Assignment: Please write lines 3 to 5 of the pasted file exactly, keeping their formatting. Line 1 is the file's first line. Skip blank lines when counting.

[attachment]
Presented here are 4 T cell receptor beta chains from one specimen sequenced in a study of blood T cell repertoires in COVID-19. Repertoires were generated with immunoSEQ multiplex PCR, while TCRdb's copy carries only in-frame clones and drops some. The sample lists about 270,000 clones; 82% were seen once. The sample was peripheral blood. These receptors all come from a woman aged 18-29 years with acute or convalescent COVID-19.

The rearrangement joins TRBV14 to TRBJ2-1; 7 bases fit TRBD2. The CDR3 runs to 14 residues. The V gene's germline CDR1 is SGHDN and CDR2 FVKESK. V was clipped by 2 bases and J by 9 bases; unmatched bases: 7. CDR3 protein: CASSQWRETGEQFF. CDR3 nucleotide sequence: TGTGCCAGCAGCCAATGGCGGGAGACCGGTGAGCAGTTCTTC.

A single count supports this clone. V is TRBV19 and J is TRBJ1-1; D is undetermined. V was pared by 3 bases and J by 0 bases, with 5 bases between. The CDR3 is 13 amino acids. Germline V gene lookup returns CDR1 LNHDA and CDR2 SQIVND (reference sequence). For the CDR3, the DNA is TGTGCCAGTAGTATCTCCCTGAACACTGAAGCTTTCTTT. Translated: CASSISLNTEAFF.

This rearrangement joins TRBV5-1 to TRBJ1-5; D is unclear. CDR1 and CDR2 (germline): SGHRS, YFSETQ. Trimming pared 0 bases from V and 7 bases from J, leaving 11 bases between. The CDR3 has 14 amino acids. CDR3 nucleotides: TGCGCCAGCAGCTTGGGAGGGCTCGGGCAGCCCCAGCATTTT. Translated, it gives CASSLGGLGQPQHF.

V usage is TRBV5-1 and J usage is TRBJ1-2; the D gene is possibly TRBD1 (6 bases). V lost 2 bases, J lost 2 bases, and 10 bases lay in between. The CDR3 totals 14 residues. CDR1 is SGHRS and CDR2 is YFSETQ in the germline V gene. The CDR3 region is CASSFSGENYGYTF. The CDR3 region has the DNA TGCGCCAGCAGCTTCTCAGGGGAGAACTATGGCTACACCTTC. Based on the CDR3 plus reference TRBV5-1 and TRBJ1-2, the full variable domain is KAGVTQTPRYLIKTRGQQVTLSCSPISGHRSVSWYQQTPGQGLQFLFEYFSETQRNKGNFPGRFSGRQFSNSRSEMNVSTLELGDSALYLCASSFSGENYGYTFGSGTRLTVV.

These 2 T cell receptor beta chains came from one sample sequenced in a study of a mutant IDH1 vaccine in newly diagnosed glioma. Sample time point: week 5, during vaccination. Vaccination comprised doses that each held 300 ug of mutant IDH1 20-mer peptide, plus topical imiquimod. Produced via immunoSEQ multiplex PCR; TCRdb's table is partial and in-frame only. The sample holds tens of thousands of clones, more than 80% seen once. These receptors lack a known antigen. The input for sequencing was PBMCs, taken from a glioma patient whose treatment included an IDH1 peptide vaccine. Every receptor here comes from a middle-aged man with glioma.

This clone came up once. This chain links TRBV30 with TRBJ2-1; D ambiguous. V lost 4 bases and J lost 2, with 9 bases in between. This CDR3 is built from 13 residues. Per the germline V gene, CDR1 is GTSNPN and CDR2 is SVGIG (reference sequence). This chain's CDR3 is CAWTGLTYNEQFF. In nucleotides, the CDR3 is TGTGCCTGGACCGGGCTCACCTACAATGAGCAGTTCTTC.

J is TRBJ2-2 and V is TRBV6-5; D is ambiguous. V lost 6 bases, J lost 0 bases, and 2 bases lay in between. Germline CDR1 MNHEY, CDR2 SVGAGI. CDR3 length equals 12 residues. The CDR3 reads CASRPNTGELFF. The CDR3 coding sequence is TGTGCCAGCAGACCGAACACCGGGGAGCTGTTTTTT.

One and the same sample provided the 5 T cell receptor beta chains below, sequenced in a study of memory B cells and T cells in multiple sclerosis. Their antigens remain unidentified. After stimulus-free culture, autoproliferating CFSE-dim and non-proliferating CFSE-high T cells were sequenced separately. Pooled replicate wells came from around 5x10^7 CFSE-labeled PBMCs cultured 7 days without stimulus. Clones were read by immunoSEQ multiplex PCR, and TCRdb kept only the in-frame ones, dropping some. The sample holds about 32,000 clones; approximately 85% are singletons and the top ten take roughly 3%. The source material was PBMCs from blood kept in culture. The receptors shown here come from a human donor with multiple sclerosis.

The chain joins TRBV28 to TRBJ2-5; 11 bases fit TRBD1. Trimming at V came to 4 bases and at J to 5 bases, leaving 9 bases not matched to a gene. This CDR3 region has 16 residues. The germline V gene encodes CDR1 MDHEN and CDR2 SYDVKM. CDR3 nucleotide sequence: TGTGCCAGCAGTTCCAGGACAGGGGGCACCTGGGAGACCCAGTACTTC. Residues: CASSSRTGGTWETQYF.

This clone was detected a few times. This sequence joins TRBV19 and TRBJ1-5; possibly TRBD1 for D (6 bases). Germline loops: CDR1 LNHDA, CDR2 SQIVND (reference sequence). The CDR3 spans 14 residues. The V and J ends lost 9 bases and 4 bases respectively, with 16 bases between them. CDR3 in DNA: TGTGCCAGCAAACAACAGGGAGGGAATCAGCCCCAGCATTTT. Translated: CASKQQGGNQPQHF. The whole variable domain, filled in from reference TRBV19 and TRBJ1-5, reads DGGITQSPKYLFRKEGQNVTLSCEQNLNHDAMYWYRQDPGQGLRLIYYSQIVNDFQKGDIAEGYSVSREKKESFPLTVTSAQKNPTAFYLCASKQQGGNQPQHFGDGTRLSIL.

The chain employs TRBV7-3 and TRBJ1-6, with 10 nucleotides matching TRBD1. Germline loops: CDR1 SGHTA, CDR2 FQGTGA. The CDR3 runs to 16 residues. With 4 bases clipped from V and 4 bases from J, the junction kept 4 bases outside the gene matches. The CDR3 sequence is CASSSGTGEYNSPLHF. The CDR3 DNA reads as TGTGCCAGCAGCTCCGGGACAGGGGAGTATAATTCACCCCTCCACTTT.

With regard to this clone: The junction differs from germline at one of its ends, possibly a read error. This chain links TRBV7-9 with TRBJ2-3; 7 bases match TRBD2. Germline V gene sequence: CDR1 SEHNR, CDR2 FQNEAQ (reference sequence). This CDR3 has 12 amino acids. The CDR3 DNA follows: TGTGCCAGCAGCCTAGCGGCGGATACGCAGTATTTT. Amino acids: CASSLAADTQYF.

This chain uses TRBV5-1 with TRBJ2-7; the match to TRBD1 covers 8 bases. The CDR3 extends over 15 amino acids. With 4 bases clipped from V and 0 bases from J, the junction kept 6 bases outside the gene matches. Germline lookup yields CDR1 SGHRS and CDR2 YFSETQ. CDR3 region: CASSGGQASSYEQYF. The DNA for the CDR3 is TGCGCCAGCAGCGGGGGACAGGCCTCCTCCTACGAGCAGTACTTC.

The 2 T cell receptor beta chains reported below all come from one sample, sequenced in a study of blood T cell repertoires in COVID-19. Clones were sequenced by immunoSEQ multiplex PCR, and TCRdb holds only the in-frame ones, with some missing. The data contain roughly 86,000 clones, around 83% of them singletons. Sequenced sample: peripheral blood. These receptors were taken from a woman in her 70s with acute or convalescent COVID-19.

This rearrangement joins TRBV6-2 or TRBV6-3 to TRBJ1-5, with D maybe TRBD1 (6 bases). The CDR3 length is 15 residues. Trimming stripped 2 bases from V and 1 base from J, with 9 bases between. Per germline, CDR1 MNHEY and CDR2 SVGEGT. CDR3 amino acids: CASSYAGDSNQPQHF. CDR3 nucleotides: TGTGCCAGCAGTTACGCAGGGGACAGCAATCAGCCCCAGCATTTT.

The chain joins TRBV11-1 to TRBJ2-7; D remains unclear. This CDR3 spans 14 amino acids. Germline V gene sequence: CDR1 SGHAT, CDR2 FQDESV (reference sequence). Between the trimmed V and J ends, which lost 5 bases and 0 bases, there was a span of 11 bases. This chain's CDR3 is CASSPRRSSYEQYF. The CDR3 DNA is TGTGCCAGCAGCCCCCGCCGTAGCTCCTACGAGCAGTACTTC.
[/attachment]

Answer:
A single count supports this clone. V is TRBV19 and J is TRBJ1-1; D is undetermined. V was pared by 3 bases and J by 0 bases, with 5 bases between. The CDR3 is 13 amino acids. Germline V gene lookup returns CDR1 LNHDA and CDR2 SQIVND (reference sequence). For the CDR3, the DNA is TGTGCCAGTAGTATCTCCCTGAACACTGAAGCTTTCTTT. Translated: CASSISLNTEAFF.

This rearrangement joins TRBV5-1 to TRBJ1-5; D is unclear. CDR1 and CDR2 (germline): SGHRS, YFSETQ. Trimming pared 0 bases from V and 7 bases from J, leaving 11 bases between. The CDR3 has 14 amino acids. CDR3 nucleotides: TGCGCCAGCAGCTTGGGAGGGCTCGGGCAGCCCCAGCATTTT. Translated, it gives CASSLGGLGQPQHF.

V usage is TRBV5-1 and J usage is TRBJ1-2; the D gene is possibly TRBD1 (6 bases). V lost 2 bases, J lost 2 bases, and 10 bases lay in between. The CDR3 totals 14 residues. CDR1 is SGHRS and CDR2 is YFSETQ in the germline V gene. The CDR3 region is CASSFSGENYGYTF. The CDR3 region has the DNA TGCGCCAGCAGCTTCTCAGGGGAGAACTATGGCTACACCTTC. Based on the CDR3 plus reference TRBV5-1 and TRBJ1-2, the full variable domain is KAGVTQTPRYLIKTRGQQVTLSCSPISGHRSVSWYQQTPGQGLQFLFEYFSETQRNKGNFPGRFSGRQFSNSRSEMNVSTLELGDSALYLCASSFSGENYGYTFGSGTRLTVV.